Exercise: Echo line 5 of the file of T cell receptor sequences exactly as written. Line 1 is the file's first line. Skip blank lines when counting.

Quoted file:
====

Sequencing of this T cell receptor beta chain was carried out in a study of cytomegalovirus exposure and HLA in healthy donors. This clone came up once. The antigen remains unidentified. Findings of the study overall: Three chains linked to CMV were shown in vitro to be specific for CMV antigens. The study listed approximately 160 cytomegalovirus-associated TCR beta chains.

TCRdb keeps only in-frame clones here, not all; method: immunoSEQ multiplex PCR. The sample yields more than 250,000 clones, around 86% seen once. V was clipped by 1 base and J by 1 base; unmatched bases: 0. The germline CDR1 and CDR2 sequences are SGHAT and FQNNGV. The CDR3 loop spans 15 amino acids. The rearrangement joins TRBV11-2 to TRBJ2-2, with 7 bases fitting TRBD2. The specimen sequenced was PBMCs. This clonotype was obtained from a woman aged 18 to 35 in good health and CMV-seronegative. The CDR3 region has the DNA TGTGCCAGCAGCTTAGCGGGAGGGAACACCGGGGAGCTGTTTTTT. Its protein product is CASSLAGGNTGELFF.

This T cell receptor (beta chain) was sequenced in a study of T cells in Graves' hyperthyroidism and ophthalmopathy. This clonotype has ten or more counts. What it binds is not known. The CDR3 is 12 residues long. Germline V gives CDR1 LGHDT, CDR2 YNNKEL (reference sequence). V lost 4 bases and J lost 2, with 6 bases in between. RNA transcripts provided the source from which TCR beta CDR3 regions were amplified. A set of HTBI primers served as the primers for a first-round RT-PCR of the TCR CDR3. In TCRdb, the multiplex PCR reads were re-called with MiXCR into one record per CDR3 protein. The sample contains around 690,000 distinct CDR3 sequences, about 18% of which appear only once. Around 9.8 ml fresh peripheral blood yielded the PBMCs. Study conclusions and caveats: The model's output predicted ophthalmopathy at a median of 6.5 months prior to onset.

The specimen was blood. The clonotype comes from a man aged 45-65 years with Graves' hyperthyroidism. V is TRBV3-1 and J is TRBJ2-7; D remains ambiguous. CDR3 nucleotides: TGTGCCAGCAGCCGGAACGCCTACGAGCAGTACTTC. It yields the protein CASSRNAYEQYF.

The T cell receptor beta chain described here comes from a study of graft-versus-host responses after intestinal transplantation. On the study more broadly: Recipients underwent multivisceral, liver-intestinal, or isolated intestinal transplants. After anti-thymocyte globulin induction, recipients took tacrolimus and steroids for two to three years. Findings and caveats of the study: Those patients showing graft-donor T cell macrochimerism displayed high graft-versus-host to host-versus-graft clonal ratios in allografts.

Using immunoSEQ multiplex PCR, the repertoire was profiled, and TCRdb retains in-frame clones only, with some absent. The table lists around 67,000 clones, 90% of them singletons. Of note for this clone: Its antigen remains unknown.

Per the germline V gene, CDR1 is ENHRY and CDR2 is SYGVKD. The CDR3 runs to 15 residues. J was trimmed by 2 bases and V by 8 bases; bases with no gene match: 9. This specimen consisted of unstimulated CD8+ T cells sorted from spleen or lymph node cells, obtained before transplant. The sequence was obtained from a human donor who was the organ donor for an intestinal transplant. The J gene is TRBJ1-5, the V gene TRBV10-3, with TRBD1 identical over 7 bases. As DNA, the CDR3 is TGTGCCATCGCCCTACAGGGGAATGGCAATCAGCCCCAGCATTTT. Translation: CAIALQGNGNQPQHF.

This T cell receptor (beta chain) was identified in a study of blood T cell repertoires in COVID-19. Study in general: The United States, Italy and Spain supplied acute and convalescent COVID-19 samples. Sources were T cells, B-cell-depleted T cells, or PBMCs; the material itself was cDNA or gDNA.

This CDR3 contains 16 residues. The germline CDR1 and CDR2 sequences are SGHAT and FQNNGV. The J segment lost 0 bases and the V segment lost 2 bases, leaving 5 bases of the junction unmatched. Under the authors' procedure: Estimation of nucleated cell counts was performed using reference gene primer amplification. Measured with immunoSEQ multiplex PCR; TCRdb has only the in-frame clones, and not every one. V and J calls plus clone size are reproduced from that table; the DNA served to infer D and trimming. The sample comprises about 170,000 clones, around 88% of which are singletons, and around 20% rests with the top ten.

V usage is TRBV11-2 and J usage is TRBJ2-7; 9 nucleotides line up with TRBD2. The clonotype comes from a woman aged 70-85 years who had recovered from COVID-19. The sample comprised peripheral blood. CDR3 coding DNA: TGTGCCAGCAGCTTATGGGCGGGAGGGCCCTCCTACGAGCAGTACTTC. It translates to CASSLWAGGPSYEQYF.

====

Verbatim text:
The T cell receptor beta chain described here comes from a study of graft-versus-host responses after intestinal transplantation. On the study more broadly: Recipients underwent multivisceral, liver-intestinal, or isolated intestinal transplants. After anti-thymocyte globulin induction, recipients took tacrolimus and steroids for two to three years. Findings and caveats of the study: Those patients showing graft-donor T cell macrochimerism displayed high graft-versus-host to host-versus-graft clonal ratios in allografts.